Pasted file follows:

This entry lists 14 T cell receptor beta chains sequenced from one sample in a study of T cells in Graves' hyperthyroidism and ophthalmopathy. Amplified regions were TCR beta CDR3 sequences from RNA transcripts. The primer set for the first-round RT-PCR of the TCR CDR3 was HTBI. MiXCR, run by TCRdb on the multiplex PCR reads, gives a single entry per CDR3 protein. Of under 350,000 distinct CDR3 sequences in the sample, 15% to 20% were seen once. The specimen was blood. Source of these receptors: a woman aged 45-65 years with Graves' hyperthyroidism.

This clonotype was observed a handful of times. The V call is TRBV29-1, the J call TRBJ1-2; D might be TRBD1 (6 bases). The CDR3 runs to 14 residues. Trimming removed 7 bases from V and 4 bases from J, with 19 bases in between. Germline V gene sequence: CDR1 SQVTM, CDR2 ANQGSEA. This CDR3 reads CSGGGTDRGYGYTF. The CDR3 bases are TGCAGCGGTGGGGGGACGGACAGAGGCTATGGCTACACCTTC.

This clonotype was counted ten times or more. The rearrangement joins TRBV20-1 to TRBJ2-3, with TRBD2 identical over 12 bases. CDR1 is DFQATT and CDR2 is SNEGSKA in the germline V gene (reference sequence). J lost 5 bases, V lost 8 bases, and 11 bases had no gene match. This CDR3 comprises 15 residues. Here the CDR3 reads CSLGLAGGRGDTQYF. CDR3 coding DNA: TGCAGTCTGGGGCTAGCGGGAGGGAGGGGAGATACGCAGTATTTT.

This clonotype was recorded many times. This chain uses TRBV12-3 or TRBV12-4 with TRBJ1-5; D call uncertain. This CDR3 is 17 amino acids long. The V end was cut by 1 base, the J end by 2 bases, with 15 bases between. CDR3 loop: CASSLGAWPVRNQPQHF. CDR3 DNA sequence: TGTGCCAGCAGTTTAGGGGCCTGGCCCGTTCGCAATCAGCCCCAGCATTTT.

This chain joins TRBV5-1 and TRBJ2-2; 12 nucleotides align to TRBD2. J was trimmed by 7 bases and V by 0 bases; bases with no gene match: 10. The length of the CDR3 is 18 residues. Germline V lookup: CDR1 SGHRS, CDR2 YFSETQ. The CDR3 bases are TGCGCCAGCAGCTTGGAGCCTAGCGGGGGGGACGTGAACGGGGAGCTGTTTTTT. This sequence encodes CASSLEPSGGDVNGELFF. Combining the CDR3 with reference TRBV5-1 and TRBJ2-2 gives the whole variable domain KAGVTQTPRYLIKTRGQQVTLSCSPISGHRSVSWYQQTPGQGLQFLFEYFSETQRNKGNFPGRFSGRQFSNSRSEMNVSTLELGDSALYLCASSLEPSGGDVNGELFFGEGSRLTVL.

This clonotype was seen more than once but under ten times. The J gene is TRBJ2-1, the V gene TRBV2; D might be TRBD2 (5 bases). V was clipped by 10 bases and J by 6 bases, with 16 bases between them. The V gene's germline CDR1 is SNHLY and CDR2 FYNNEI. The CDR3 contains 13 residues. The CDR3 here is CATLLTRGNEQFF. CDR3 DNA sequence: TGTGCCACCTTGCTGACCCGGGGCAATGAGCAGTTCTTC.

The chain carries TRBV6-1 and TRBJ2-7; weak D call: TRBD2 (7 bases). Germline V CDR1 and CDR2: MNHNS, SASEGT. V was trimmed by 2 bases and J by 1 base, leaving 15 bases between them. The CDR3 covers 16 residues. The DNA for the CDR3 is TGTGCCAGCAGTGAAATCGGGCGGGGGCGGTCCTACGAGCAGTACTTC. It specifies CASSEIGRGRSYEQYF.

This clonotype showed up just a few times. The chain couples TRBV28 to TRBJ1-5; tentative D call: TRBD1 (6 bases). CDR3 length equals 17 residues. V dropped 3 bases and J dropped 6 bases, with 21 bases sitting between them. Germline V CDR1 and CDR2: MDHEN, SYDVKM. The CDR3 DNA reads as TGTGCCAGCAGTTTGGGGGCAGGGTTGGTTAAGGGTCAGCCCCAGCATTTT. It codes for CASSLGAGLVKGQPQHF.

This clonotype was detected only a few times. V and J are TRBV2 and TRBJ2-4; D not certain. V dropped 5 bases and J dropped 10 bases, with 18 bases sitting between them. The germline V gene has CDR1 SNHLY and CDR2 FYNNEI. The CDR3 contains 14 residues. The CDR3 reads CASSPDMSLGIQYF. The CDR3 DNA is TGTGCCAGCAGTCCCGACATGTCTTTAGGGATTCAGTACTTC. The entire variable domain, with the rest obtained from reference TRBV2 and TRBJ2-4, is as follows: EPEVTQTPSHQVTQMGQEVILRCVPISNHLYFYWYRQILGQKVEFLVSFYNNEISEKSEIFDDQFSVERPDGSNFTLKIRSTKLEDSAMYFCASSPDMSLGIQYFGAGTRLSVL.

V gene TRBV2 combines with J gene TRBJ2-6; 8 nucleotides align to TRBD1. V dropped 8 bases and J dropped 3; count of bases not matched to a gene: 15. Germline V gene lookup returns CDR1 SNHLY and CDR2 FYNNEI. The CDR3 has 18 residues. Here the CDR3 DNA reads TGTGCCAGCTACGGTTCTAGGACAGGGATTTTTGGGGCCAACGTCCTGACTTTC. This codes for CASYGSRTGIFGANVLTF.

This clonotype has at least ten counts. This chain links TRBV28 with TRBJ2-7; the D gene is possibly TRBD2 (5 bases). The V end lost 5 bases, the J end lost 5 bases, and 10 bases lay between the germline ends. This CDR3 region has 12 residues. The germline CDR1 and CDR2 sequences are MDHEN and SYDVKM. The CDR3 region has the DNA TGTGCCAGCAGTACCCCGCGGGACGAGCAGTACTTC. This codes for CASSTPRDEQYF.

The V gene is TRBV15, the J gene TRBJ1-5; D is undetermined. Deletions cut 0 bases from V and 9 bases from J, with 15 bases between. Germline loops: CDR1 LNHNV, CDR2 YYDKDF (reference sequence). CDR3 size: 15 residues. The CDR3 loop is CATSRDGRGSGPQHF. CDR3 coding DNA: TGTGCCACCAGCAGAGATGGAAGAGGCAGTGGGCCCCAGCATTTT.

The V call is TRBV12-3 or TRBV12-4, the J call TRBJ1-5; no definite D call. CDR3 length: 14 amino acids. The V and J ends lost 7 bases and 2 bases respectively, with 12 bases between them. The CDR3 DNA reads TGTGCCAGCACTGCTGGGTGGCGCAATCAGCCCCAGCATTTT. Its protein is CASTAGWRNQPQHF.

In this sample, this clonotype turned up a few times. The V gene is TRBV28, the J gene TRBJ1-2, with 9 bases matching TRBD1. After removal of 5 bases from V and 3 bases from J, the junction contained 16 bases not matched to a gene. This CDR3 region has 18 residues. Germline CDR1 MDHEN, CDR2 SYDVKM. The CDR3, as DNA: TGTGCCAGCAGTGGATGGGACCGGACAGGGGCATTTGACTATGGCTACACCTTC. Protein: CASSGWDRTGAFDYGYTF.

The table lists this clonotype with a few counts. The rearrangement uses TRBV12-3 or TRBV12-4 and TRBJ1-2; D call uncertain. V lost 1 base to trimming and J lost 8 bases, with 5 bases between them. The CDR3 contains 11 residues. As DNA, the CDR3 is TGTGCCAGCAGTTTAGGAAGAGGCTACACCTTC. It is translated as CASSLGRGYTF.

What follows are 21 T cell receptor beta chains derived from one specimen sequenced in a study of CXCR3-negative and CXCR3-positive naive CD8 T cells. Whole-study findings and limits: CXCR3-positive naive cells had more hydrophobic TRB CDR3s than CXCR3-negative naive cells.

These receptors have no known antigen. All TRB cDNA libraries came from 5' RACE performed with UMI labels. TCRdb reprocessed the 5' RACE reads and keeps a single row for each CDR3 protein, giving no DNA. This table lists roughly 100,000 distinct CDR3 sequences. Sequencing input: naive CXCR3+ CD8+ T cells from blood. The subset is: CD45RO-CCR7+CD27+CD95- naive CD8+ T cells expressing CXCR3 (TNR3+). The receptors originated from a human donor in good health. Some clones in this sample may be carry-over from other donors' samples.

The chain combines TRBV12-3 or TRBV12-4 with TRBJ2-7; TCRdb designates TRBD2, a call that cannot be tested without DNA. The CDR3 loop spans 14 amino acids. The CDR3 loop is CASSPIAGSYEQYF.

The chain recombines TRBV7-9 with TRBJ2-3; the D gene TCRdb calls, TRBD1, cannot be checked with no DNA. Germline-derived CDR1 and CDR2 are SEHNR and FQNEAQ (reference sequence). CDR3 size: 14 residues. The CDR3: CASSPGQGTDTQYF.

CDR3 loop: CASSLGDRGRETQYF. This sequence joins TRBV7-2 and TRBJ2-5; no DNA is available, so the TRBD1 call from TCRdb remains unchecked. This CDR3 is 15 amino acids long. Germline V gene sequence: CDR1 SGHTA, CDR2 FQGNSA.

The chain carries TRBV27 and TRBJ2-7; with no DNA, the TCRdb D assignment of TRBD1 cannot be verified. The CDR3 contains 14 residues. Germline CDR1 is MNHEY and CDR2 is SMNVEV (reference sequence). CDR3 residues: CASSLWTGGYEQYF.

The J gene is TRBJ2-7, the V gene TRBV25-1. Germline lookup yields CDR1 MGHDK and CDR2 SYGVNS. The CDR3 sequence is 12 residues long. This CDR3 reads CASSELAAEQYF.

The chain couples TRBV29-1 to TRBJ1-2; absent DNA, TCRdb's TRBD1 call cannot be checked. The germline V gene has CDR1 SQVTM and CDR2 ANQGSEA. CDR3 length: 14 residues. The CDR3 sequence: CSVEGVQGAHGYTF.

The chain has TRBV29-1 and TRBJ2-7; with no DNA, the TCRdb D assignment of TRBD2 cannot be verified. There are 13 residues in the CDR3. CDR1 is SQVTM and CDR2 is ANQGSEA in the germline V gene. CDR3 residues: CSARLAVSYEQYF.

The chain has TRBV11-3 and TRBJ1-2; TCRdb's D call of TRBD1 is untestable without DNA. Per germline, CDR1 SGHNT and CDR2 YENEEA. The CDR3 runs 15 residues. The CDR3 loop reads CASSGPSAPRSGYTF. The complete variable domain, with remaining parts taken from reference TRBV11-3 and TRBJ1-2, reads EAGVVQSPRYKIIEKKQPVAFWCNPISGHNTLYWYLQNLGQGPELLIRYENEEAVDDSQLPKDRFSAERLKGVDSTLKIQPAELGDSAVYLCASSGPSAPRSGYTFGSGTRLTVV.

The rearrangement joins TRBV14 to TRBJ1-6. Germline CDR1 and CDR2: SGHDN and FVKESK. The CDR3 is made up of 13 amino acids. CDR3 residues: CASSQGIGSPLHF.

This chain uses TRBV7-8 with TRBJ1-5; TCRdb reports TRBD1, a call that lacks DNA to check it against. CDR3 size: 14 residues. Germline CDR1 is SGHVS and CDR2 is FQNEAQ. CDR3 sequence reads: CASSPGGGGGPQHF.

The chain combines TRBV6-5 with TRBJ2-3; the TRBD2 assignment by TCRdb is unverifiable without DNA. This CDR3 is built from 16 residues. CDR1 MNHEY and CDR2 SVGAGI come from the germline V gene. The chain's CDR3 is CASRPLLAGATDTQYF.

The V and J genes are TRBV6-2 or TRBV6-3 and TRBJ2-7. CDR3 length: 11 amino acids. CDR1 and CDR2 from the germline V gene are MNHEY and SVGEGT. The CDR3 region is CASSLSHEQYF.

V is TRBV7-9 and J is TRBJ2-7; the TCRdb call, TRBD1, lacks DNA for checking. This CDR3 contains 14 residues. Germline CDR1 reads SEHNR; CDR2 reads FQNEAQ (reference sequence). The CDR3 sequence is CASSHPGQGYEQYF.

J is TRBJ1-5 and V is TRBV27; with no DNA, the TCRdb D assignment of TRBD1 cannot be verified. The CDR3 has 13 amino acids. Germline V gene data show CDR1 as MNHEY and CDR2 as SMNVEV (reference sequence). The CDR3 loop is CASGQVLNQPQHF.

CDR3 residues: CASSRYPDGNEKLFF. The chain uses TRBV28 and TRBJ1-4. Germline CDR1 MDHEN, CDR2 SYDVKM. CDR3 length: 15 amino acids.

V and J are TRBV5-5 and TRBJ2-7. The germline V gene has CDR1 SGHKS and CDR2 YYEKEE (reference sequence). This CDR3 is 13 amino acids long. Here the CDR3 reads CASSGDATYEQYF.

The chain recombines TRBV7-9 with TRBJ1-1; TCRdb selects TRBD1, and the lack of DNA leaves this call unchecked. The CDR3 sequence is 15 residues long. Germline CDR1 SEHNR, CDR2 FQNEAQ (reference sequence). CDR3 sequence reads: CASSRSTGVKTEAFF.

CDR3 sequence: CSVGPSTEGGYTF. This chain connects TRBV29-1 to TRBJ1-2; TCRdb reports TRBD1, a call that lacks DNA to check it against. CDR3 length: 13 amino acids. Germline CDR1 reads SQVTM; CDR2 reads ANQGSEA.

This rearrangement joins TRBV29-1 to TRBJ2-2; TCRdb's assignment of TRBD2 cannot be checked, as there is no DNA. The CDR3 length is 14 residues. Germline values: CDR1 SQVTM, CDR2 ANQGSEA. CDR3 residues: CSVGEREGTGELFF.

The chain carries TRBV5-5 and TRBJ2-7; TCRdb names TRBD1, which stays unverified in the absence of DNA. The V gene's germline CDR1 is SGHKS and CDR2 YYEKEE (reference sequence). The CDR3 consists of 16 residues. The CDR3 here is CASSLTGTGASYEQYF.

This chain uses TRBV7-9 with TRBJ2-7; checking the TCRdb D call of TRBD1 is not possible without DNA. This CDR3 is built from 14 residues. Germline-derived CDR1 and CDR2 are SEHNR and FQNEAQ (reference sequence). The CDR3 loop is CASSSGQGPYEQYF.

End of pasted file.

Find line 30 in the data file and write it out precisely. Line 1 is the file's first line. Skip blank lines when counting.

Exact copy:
V is TRBV7-9 and J is TRBJ2-7; the TCRdb call, TRBD1, lacks DNA for checking. This CDR3 contains 14 residues. Germline CDR1 reads SEHNR; CDR2 reads FQNEAQ (reference sequence). The CDR3 sequence is CASSHPGQGYEQYF.